The growing shares of variable renewable electricity challenge the stability of the power grid and security of energy supply – a critical factor for Europe’s economy. Flexible generation and storage capacities will increasingly be needed to balance supply-demand variations, compensate weather forecast errors and ensure supply during longer periods of time – as provided by thermal power generation. In combination with medium-, long-term and seasonal storage solutions, such as thermal or chemical storage, turbine-based power plants offer flexible, reliable and stable power and heat – independently from weather conditions.
Investments in turbine-based renewable power generation are sustainable and future-proof,
which do not result in stranded assets nor lead to carbon lock-in.
Where both electricity and heat are needed, turbines offer one of the most efficient solutions: the simultaneous provision of power and heat in so-called cogeneration plants. These may be used in industrial settings or in connection with district heating networks, where the use of resources is maximised, contributing to achieving the EU energy efficiency target and helping decarbonise the heat sector.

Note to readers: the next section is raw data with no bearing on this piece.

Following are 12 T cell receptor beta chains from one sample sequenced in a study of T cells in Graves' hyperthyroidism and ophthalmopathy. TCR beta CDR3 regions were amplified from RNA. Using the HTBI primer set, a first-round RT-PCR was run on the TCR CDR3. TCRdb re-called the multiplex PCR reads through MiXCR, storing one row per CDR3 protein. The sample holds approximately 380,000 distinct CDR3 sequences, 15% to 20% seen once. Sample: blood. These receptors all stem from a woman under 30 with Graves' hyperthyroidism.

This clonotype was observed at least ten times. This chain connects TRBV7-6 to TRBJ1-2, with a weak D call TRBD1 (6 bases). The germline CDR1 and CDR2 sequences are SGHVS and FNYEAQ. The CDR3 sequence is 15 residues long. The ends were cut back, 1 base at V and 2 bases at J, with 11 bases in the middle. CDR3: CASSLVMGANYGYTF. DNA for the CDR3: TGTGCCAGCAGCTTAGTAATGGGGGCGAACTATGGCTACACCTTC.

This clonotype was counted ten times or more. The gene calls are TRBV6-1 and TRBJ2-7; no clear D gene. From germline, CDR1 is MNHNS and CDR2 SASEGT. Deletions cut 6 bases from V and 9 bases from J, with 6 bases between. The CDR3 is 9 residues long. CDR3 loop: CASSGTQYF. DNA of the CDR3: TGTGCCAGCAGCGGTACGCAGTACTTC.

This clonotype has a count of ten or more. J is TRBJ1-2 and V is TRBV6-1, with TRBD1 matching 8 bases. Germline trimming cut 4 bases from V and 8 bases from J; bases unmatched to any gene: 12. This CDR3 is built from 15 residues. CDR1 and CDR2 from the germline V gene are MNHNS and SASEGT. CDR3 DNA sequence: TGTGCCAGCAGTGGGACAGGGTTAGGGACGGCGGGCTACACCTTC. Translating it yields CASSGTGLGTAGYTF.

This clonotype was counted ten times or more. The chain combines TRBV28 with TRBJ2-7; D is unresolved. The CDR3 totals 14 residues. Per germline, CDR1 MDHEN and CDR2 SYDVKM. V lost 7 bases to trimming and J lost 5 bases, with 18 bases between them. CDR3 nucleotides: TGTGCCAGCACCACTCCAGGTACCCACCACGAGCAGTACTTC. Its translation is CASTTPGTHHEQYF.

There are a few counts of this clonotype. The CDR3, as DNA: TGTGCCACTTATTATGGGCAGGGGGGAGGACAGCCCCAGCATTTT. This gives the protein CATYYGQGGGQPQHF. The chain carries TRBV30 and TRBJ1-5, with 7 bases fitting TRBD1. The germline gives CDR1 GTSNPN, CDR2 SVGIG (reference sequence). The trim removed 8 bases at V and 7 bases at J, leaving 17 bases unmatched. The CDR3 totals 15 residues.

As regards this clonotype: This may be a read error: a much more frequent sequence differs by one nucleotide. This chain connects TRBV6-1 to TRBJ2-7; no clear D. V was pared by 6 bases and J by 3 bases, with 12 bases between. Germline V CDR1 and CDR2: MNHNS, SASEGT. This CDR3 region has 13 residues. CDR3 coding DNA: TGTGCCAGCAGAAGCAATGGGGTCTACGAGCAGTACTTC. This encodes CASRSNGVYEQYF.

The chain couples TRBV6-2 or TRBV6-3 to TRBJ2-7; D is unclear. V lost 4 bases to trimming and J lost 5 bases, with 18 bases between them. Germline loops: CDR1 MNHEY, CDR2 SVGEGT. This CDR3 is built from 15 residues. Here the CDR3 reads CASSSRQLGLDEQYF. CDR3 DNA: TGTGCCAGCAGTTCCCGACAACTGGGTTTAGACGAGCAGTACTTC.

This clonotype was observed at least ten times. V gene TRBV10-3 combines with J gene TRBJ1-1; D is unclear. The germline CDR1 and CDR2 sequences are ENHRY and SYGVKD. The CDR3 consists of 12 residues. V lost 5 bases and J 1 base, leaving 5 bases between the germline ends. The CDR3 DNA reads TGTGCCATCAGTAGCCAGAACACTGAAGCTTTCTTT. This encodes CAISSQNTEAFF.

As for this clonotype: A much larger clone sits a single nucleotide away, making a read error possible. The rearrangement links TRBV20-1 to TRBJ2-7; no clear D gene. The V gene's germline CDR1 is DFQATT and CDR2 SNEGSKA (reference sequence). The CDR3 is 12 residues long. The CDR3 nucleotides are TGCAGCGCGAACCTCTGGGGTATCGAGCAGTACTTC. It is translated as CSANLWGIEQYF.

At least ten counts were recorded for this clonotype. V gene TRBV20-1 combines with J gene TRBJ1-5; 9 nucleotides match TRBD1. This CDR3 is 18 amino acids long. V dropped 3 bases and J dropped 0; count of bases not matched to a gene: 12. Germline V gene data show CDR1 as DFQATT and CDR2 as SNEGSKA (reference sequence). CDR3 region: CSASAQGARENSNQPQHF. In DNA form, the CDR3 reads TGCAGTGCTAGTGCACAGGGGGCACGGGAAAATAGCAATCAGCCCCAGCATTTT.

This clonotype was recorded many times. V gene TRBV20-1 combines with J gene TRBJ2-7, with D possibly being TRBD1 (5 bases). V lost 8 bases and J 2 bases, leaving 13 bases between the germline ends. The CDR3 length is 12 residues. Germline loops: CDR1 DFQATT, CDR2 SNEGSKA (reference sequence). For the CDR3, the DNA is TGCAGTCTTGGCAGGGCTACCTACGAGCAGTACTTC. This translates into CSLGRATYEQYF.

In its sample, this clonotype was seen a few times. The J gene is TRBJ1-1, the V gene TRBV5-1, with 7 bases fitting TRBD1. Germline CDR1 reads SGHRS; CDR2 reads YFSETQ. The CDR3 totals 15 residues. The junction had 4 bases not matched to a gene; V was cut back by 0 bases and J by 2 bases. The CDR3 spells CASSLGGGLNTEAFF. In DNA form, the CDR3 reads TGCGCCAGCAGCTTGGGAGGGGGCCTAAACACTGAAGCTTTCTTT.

The energy system needs can be met in a sustainable manner with the help of gas and steam turbine technologies, since they can operate with gases and heat of renewable origin in the same way they do with some more conventional sources. This ability includes the switch of existing power plants to decarbonised options when these become increasingly available, supporting the transition to a climate-neutral economy. Investments in turbine-based renewable power generation, therefore, do not result in stranded assets nor lead to carbon lock-in.